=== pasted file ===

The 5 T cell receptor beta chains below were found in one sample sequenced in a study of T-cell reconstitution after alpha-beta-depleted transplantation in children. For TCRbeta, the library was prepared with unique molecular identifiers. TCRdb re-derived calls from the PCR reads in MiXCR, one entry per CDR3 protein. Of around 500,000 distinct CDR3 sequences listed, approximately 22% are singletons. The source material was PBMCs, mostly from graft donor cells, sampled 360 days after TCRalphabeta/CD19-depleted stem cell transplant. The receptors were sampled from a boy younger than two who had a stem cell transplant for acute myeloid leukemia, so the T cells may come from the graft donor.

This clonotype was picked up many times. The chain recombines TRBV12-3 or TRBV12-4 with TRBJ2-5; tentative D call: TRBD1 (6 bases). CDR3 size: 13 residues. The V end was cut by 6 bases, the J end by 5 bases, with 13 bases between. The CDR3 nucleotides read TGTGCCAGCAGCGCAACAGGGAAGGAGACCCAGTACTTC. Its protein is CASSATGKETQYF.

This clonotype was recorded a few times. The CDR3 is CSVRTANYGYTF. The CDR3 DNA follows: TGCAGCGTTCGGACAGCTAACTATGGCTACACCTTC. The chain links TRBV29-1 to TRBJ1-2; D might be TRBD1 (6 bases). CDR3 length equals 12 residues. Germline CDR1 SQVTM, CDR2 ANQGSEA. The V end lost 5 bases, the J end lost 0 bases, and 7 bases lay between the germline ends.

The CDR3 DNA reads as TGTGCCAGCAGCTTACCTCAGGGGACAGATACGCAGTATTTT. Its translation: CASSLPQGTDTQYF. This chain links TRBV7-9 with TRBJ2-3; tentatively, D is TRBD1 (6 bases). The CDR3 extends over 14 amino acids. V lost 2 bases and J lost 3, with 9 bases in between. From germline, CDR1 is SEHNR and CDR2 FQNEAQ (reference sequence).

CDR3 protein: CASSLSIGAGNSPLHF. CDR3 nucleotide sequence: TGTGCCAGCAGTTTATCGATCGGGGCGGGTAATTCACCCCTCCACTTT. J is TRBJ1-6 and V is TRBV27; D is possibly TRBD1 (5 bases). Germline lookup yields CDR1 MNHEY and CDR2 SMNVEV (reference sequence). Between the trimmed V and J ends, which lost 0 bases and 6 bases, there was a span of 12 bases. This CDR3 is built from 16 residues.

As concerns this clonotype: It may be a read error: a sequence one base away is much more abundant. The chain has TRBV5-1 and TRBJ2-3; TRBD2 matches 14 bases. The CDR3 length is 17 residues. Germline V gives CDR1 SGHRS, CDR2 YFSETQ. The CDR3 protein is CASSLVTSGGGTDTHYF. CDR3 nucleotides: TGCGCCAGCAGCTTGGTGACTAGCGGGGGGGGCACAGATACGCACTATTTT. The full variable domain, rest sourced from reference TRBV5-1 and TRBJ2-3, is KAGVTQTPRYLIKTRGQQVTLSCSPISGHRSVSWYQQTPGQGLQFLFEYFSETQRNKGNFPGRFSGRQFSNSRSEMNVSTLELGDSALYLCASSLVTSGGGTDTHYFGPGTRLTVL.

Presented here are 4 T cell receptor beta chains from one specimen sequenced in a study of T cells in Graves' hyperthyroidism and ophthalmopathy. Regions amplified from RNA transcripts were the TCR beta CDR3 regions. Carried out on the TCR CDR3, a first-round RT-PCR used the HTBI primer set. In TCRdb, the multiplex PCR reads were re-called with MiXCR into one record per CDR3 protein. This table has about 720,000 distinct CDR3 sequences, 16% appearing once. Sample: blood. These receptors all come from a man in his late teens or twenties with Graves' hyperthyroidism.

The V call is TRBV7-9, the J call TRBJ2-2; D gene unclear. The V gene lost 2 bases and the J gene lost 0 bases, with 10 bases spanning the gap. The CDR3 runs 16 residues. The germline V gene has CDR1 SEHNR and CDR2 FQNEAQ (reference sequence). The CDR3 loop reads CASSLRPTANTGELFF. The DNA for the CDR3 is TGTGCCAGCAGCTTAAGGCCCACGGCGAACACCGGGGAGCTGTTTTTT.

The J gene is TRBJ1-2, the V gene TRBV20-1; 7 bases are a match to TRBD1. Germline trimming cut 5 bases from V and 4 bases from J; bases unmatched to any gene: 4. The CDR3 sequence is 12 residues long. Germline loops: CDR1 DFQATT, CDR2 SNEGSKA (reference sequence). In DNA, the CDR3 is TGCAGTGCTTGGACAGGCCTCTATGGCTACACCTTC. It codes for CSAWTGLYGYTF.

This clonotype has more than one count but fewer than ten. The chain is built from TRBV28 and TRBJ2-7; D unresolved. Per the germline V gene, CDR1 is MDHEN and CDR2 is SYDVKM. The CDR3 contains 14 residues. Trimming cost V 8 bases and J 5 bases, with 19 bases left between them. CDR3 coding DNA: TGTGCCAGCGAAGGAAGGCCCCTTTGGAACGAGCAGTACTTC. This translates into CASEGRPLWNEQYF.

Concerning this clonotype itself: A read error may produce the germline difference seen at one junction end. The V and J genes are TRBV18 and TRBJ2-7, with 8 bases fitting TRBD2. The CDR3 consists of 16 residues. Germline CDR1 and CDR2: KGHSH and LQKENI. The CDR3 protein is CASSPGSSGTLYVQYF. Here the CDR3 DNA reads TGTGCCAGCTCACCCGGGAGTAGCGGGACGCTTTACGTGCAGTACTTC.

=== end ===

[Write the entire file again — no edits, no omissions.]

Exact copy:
The 5 T cell receptor beta chains below were found in one sample sequenced in a study of T-cell reconstitution after alpha-beta-depleted transplantation in children. For TCRbeta, the library was prepared with unique molecular identifiers. TCRdb re-derived calls from the PCR reads in MiXCR, one entry per CDR3 protein. Of around 500,000 distinct CDR3 sequences listed, approximately 22% are singletons. The source material was PBMCs, mostly from graft donor cells, sampled 360 days after TCRalphabeta/CD19-depleted stem cell transplant. The receptors were sampled from a boy younger than two who had a stem cell transplant for acute myeloid leukemia, so the T cells may come from the graft donor.

This clonotype was picked up many times. The chain recombines TRBV12-3 or TRBV12-4 with TRBJ2-5; tentative D call: TRBD1 (6 bases). CDR3 size: 13 residues. The V end was cut by 6 bases, the J end by 5 bases, with 13 bases between. The CDR3 nucleotides read TGTGCCAGCAGCGCAACAGGGAAGGAGACCCAGTACTTC. Its protein is CASSATGKETQYF.

This clonotype was recorded a few times. The CDR3 is CSVRTANYGYTF. The CDR3 DNA follows: TGCAGCGTTCGGACAGCTAACTATGGCTACACCTTC. The chain links TRBV29-1 to TRBJ1-2; D might be TRBD1 (6 bases). CDR3 length equals 12 residues. Germline CDR1 SQVTM, CDR2 ANQGSEA. The V end lost 5 bases, the J end lost 0 bases, and 7 bases lay between the germline ends.

The CDR3 DNA reads as TGTGCCAGCAGCTTACCTCAGGGGACAGATACGCAGTATTTT. Its translation: CASSLPQGTDTQYF. This chain links TRBV7-9 with TRBJ2-3; tentatively, D is TRBD1 (6 bases). The CDR3 extends over 14 amino acids. V lost 2 bases and J lost 3, with 9 bases in between. From germline, CDR1 is SEHNR and CDR2 FQNEAQ (reference sequence).

CDR3 protein: CASSLSIGAGNSPLHF. CDR3 nucleotide sequence: TGTGCCAGCAGTTTATCGATCGGGGCGGGTAATTCACCCCTCCACTTT. J is TRBJ1-6 and V is TRBV27; D is possibly TRBD1 (5 bases). Germline lookup yields CDR1 MNHEY and CDR2 SMNVEV (reference sequence). Between the trimmed V and J ends, which lost 0 bases and 6 bases, there was a span of 12 bases. This CDR3 is built from 16 residues.

As concerns this clonotype: It may be a read error: a sequence one base away is much more abundant. The chain has TRBV5-1 and TRBJ2-3; TRBD2 matches 14 bases. The CDR3 length is 17 residues. Germline V gives CDR1 SGHRS, CDR2 YFSETQ. The CDR3 protein is CASSLVTSGGGTDTHYF. CDR3 nucleotides: TGCGCCAGCAGCTTGGTGACTAGCGGGGGGGGCACAGATACGCACTATTTT. The full variable domain, rest sourced from reference TRBV5-1 and TRBJ2-3, is KAGVTQTPRYLIKTRGQQVTLSCSPISGHRSVSWYQQTPGQGLQFLFEYFSETQRNKGNFPGRFSGRQFSNSRSEMNVSTLELGDSALYLCASSLVTSGGGTDTHYFGPGTRLTVL.

Presented here are 4 T cell receptor beta chains from one specimen sequenced in a study of T cells in Graves' hyperthyroidism and ophthalmopathy. Regions amplified from RNA transcripts were the TCR beta CDR3 regions. Carried out on the TCR CDR3, a first-round RT-PCR used the HTBI primer set. In TCRdb, the multiplex PCR reads were re-called with MiXCR into one record per CDR3 protein. This table has about 720,000 distinct CDR3 sequences, 16% appearing once. Sample: blood. These receptors all come from a man in his late teens or twenties with Graves' hyperthyroidism.

The V call is TRBV7-9, the J call TRBJ2-2; D gene unclear. The V gene lost 2 bases and the J gene lost 0 bases, with 10 bases spanning the gap. The CDR3 runs 16 residues. The germline V gene has CDR1 SEHNR and CDR2 FQNEAQ (reference sequence). The CDR3 loop reads CASSLRPTANTGELFF. The DNA for the CDR3 is TGTGCCAGCAGCTTAAGGCCCACGGCGAACACCGGGGAGCTGTTTTTT.

The J gene is TRBJ1-2, the V gene TRBV20-1; 7 bases are a match to TRBD1. Germline trimming cut 5 bases from V and 4 bases from J; bases unmatched to any gene: 4. The CDR3 sequence is 12 residues long. Germline loops: CDR1 DFQATT, CDR2 SNEGSKA (reference sequence). In DNA, the CDR3 is TGCAGTGCTTGGACAGGCCTCTATGGCTACACCTTC. It codes for CSAWTGLYGYTF.

This clonotype has more than one count but fewer than ten. The chain is built from TRBV28 and TRBJ2-7; D unresolved. Per the germline V gene, CDR1 is MDHEN and CDR2 is SYDVKM. The CDR3 contains 14 residues. Trimming cost V 8 bases and J 5 bases, with 19 bases left between them. CDR3 coding DNA: TGTGCCAGCGAAGGAAGGCCCCTTTGGAACGAGCAGTACTTC. This translates into CASEGRPLWNEQYF.

Concerning this clonotype itself: A read error may produce the germline difference seen at one junction end. The V and J genes are TRBV18 and TRBJ2-7, with 8 bases fitting TRBD2. The CDR3 consists of 16 residues. Germline CDR1 and CDR2: KGHSH and LQKENI. The CDR3 protein is CASSPGSSGTLYVQYF. Here the CDR3 DNA reads TGTGCCAGCTCACCCGGGAGTAGCGGGACGCTTTACGTGCAGTACTTC.